At the meeting, Dr. Huang said: “From Jan. 1, 2015, we will completely stop using death-row prisoners’ organs as a transplant source. The only source will be organs from dead citizens who have voluntarily donated.”
The discrepancy between that public statement and current practice is coming to light as doctors begin to speak publicly about what they call major changes in their country’s troubled organ donation system.
Broadly, China is trying to construct a more transparent system with a central organ pool for all, amid public anger at corruption and lack of equal access
Previously, multiple medical centers operated, often secretly, to procure organs from prisoners or poor migrant workers and supply them to politically well-connected or wealthy patients, according to officials and researchers. Now, the government says it is working to create a single pool that will be fairly managed with organs distributed according to medical need.
China began to solicit organs from the public in 2010. In a 2011 article in the medical journal Lancet, Dr. Huang said about 65 percent of transplants in China had been done with organs from dead donors, of which more than 90 percent were executed prisoners. The rest had been provided by living donors.
When Chinese officials said last year that they would no longer use prisoners’ organs, that meant they would no longer systematically harvest organs from death-row inmates, Dr. Li said.
Dr. Huang “is separating dead prisoners’ organs into two groups,” Dr. Li added. “One is the traditional style, ‘I don’t care if prisoners agree or not, we’ll use them,’” which has been illegal since 2007, he said. That year, a new law on organ transplants banned trafficking in organs and removing them without written consent, although it did not mention prisoners.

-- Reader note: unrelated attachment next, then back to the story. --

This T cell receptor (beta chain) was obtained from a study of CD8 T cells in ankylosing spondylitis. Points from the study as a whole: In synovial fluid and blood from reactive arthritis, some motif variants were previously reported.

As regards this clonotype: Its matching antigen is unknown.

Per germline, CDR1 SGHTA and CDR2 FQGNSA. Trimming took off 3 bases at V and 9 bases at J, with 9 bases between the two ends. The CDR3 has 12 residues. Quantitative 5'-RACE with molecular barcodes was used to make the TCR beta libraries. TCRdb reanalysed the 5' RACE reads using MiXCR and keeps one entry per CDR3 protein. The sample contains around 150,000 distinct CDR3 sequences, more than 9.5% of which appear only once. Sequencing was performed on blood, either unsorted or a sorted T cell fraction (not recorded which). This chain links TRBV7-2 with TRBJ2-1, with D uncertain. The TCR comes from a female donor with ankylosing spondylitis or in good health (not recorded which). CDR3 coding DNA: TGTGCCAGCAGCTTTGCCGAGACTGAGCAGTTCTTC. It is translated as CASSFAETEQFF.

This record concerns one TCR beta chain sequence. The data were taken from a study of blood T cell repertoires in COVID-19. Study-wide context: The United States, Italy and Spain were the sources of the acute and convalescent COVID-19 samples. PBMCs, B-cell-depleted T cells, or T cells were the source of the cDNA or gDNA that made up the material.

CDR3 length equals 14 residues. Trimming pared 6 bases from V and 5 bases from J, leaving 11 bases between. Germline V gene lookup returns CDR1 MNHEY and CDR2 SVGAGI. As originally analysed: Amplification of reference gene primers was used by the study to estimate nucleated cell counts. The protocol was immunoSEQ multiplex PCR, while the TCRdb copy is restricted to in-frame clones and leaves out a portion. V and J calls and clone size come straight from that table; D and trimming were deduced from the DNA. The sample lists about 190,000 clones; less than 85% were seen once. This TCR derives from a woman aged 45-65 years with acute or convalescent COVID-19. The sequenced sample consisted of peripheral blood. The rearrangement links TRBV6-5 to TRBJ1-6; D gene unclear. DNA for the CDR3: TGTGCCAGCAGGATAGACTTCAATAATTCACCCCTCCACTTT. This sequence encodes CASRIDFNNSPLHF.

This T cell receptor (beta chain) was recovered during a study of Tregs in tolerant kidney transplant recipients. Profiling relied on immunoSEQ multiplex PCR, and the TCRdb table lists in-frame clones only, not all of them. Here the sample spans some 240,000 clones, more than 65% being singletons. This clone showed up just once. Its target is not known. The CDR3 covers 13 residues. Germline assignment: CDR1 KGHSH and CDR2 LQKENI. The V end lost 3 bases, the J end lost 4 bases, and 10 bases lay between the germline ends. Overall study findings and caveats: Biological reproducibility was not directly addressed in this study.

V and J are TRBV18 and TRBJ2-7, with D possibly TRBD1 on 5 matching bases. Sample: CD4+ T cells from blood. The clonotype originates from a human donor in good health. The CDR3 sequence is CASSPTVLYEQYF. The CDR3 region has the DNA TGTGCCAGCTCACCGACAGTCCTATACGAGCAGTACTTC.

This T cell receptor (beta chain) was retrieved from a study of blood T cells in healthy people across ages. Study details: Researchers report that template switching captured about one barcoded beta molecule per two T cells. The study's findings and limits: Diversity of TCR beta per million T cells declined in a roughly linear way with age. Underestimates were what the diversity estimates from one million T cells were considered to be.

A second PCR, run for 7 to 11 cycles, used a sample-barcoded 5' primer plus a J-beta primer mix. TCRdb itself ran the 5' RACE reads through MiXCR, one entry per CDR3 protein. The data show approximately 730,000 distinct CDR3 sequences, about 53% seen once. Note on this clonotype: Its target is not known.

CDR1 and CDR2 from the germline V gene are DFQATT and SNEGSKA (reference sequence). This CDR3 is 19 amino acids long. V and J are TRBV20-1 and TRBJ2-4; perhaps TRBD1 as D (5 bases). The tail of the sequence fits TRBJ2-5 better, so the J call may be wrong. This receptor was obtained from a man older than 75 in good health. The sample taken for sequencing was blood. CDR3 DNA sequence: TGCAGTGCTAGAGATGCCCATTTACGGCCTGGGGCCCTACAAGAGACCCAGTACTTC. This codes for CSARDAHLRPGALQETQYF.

“When he said, ‘We will completely stop using prisoners’ organs,’ he meant stop using that illegal component,” Dr. Li said.
Still, China deserves credit for trying to change the system by encouraging more voluntary donations outside prisons, Dr. Kloiber said. “We have to acknowledge they are willing to discuss this,” he said.
Anecdotal evidence from Chinese doctors points to progress, but also suggests continuing problems.
Many Chinese are reluctant to donate organs because of Confucian traditions that consider the body a gift from parents to be buried or cremated intact. Also, many people have been reluctant to donate because of a widespread assumption that in a corrupt system their organs would not be fairly used.
“A majority of the lungs I transplanted last year came from convicts,” said Dr. Chen Jingyu, a national transplant specialist and a surgeon at Wuxi People’s Hospital. He said he and his team did 104 lung transplants in 2014.
He and many other surgeons expected that, with the announced policy change, they would face a severe shortfall. But after Jan. 1, he said, the feared decrease did not happen. He expects about 150 lung transplants in China this year, about the same as last year.